The neighborhoods surrounding the Cloisters on Manhattan’s West Side have the distinction in the city of being some of the few places where one can gaze at uninterrupted miles of actual nature, namely the cliffs of New Jersey’s Palisades. Meanwhile, in the more developed parts of the West Side downtown, the High Line provides a welcome break from the looming forest of concrete. Now, both areas face challenges to those respites, and while the Cloisters is fighting for its scenery, the High Line’s advocates can only bemoan its fate.
Up at the Cloisters, the New York Times reminds us that John D. Rockefeller not only donated the land for the museum, but bought acreage across the river in the Palisades just so the museum could have a view of the preserved cliffs. But LG Electronics wants to build its new corporate headquarters in Englewood, New Jersey, with 143-foot buildings that would rise several stories past the tree line and be clearly visible from the museum. It’s already gotten Englewood to rezone the site to allow for the taller buildings, and the project is due to start later this year.
The Metropolitan Museum of Art (which owns the Cloisters) hates the plan, and has banded with the Natural Resources Defense Council and Larry Rockefeller, as well as other local preservation groups, to try to get LG to agree to reduce the height of its buildings. LG is listening, it says, but “it’s too soon to say” whether a redesign would even be possible, LG vice-president John I. Taylor told the Record of Bergen County. It would be a very big change to a project scheduled to start next year.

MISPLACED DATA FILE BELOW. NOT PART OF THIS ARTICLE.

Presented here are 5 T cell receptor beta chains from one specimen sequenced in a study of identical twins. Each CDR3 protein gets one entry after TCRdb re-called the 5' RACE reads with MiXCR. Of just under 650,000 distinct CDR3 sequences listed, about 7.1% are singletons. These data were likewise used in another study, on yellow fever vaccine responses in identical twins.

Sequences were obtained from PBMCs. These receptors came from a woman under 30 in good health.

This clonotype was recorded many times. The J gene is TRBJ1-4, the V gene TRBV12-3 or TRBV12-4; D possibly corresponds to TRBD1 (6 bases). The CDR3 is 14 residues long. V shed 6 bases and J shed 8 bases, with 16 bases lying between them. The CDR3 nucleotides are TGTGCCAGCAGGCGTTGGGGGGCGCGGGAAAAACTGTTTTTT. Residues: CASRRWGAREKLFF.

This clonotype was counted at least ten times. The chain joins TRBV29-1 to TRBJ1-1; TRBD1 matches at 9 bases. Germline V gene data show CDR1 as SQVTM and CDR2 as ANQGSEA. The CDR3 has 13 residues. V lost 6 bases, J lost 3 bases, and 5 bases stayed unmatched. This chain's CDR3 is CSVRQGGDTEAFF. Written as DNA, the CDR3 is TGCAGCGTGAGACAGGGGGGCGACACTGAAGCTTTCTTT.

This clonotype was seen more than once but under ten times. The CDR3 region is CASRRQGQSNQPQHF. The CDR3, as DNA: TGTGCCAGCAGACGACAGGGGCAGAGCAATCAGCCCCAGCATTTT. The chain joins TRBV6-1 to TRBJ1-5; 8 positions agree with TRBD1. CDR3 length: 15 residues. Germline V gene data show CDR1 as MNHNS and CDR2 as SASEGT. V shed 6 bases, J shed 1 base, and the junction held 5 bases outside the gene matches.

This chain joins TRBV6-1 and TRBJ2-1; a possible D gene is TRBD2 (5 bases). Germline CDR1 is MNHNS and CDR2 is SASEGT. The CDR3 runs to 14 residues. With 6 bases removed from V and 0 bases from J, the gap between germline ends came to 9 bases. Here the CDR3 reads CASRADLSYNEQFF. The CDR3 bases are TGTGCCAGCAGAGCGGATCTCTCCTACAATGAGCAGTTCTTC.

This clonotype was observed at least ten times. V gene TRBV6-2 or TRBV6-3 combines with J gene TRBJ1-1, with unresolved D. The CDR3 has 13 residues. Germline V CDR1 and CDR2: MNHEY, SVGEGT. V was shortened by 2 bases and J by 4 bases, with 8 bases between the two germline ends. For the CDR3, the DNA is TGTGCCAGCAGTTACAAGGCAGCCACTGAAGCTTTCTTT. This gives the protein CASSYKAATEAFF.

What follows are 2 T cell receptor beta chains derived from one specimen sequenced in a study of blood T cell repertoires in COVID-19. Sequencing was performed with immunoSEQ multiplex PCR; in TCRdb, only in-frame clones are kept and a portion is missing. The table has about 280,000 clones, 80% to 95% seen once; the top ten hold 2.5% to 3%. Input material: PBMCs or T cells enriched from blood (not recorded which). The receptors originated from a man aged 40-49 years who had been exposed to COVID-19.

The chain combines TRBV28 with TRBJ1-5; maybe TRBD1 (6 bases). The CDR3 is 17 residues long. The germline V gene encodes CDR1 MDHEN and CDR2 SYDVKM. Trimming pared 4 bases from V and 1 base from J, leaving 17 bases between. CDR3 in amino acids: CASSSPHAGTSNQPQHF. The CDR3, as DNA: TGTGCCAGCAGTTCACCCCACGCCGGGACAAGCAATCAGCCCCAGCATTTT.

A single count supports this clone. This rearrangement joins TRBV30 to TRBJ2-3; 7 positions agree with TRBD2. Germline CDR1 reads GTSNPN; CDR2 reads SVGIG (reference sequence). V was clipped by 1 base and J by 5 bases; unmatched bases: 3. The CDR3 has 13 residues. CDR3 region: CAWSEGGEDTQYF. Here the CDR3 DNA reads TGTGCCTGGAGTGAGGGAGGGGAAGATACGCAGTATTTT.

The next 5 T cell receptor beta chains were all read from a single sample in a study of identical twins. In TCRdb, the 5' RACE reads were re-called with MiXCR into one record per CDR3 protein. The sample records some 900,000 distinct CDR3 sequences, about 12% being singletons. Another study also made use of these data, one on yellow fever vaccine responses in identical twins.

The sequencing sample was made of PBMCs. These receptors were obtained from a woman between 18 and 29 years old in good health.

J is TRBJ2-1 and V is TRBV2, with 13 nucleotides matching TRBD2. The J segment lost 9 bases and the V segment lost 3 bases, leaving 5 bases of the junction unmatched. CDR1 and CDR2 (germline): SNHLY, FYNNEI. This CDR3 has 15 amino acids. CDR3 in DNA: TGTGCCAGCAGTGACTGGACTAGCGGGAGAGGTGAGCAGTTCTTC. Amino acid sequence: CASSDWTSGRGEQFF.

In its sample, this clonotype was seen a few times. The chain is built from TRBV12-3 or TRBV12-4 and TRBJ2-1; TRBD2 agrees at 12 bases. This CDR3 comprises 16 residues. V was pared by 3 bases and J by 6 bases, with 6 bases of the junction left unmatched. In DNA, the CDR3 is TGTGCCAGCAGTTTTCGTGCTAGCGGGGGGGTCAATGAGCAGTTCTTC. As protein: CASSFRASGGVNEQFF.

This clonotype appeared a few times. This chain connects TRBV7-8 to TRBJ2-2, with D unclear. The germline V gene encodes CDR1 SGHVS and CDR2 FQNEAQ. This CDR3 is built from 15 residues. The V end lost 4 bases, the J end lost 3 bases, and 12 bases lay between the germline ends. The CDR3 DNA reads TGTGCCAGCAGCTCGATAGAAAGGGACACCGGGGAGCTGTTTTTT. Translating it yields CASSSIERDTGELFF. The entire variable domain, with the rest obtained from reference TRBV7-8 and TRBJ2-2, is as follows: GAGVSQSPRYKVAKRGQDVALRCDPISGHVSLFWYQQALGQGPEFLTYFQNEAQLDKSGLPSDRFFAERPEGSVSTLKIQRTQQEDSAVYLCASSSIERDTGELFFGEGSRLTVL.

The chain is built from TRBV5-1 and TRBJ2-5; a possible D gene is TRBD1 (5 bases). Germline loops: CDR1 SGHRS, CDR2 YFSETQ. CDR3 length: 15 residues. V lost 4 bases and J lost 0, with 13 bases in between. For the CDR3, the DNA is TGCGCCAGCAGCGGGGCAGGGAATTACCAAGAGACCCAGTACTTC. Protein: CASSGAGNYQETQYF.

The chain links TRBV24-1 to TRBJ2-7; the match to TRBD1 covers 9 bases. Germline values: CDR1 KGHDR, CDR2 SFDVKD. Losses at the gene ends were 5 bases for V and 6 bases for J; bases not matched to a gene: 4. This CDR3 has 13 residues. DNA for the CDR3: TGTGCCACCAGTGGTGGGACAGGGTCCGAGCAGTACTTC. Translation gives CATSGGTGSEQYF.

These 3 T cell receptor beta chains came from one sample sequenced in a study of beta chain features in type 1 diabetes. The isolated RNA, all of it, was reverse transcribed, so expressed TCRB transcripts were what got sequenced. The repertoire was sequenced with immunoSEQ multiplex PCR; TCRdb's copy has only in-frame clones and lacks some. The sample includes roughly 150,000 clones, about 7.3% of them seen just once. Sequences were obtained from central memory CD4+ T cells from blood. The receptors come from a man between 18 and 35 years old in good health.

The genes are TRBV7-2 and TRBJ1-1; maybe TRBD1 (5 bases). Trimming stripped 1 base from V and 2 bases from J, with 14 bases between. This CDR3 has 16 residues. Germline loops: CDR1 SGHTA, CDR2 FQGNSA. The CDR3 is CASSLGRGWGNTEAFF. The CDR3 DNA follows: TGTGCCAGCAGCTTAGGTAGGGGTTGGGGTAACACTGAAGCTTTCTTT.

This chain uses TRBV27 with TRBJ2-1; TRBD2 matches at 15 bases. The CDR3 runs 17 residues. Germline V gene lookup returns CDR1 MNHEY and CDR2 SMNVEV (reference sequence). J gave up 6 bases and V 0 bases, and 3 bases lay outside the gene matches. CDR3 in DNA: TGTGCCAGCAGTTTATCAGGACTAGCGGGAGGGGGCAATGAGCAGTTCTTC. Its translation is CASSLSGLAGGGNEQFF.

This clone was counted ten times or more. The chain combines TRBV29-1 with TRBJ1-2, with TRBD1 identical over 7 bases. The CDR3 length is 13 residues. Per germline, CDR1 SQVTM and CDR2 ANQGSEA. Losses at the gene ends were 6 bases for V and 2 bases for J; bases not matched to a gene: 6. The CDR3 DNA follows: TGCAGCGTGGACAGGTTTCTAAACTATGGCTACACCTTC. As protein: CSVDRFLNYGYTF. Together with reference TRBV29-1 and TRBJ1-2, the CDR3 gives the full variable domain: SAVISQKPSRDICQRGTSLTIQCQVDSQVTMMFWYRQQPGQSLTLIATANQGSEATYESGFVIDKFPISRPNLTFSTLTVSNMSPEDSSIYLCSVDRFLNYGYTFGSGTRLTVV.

Downtown, the fight focuses not on the views across the river but on the immediate surroundings of the southern section of the High Line, currently one of the more open-feeling sections of the park, which will soon be flanked by high-rises. Work is “set to begin as of January on a 175-foot, glass-walled office tower just to the east of the High Line at 437 W. 13th Street, and to the west, a developer has planned a 199-foot building between 13th and 14th Streets along the High Line,” CBS New York reports.
“The southern end of the High Line will soon transform dramatically, as what are now some of the most open and exposed parts of the park will be surrounded on all sides by large new developments,” according to the Greenwich Village Society for Historic Preservation’s Off the Grid blog. The only thing left to do there is catch as many rays as possible on the High Line while you can, then start taking more walks on the Hudson River Greenway.